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I deally, you should interview with four to six firms, get two to three call back interviews, and ultimately accept one position.
Ideally, you should interview with four to six firms, get two to three call back interviews, and ultimately accept one position. By meeting with four to six firms, you are giving yourself the opportunity to compare firms’ cultures, practices, and potential future colleagues; and thereby increasing your chances of making a truly informed decision. Changing jobs is a big deal and you want to make sure that you have done everything possible to secure the position that best suits you and your career objectives.
So, in a market that remains challenging, how do you get four to six interviews? You get four to six interviews by submitting a lot of resumes. Your resume to interview ratio is very much like a batting average. The players with the highest batting averages in Major League Baseball this year were Miguel Cabrera for the American League and Buster Posey (best name ever) for the National League. Cabrera’s batting average was .330 and Posey’s was .336. The best career batting average ever recorded in the history of baseball goes to Ty Cobb coming in at .366. It is important to note that that these players are and were superstars and even they only managed to hit the ball a little over three times for every ten times at the plate. The “average” player (and let’s not forget that even your average MLB player is super talented and was most likely the fair haired boy of his hometown) generally hits somewhere in the .250 range.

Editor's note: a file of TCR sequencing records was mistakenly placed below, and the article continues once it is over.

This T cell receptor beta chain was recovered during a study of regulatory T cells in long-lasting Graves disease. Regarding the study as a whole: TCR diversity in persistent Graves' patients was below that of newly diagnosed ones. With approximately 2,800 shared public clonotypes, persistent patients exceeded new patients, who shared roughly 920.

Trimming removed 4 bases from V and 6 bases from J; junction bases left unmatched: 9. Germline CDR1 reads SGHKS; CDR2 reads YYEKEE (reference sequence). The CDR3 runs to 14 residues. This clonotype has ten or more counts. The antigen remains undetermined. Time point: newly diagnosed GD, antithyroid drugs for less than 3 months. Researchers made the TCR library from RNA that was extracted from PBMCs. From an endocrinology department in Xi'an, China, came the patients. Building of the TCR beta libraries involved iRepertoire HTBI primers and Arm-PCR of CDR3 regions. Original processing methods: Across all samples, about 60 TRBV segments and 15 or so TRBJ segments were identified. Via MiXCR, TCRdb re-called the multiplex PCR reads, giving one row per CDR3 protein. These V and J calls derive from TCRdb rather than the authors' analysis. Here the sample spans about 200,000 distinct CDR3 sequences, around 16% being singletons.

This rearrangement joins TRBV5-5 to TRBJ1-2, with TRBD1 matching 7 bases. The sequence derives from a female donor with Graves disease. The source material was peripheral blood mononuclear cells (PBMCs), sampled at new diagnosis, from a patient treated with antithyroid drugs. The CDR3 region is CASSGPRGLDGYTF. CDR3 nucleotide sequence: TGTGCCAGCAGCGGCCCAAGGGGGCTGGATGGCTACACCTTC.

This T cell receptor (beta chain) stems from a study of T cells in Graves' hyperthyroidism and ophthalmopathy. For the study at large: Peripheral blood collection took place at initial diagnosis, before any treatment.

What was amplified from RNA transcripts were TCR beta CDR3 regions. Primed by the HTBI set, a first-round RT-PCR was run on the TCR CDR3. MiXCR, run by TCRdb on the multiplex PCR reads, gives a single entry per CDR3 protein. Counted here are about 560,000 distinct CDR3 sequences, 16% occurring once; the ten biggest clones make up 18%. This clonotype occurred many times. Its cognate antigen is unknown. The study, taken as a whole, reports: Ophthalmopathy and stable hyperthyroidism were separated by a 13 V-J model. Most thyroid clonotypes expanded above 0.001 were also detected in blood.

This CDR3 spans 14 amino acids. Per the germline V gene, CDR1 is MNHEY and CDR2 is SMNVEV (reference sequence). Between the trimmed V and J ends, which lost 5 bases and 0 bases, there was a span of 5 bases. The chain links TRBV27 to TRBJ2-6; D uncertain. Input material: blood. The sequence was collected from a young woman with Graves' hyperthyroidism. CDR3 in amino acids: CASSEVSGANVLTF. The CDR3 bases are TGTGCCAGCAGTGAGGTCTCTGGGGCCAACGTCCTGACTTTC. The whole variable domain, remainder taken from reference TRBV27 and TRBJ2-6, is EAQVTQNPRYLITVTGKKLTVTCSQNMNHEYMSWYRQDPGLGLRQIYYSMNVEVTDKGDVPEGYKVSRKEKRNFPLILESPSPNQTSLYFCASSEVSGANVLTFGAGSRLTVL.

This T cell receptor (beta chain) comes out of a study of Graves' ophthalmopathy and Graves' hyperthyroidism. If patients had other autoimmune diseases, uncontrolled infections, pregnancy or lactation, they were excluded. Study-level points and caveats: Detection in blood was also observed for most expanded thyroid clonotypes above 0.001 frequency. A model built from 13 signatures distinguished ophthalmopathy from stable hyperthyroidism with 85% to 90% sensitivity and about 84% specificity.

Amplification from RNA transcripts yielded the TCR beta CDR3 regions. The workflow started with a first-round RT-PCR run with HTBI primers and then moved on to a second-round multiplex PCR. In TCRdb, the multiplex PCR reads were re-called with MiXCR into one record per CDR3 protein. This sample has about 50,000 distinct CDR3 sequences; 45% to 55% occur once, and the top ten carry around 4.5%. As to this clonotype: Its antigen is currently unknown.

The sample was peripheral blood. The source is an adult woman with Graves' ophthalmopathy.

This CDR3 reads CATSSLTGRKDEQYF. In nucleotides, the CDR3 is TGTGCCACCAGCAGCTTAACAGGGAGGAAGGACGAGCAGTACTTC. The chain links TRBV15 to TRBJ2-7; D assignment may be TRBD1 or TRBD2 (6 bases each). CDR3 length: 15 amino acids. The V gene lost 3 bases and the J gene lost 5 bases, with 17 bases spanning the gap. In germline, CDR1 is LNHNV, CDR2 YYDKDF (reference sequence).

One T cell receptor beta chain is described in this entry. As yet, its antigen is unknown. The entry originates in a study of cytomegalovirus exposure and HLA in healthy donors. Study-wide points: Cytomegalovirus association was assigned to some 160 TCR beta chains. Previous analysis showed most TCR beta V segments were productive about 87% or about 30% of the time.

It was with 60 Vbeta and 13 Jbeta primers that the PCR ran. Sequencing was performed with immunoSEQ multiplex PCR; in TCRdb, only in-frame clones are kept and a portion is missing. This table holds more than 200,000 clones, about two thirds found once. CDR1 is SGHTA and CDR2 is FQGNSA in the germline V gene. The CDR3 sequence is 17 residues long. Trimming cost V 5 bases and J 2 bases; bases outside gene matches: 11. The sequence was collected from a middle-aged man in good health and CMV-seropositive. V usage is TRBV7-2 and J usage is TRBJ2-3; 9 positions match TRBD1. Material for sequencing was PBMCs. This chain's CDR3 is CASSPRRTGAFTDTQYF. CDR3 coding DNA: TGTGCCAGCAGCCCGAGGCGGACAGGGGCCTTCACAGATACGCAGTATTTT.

What does the foregoing mean for you? Well, if you are superstar (top five percent of your class from a top ten law school, a member of law review, and a federal clerk), then you need to submit at least twenty resumes to get six interviews. If you are not a superstar, then you probably need to submit at least thirty resumes to secure six interviews. Obviously, the resume to interview ratio (unlike batting averages) is not an exact science. However, I have worked with enough candidates through the years to know that the more resumes you submit, the more interviews you will secure, and that your odds of getting the best possible job increase dramatically.
When candidates do not submit a lot of resumes, they are often surprised by the fact that they only get one interview and sometimes no interviews. I believe that many candidates are surprised because if they are conducting their first search since law school, they are under the impression that their on campus interviewing experience will be repeated. It will not. When firms are interviewing second year law students on campus, they are generally trying to fill a summer associate class which means that they have anywhere from forty to one hundred “open” positions. Lateral interviewing is an entirely different “ballgame” since firms are usually trying to fill only one or two positions, and they receive many resumes for each position.
Learn why attorneys usually fail law firm phone-screening interviews in this article:
It is critical that you submit as many resumes as possible. Failure to do so is a disservice to yourself and, in all likelihood, will adversely affect your search. So . . . get your resume out there to as many firms as possible and “Play ball!!!”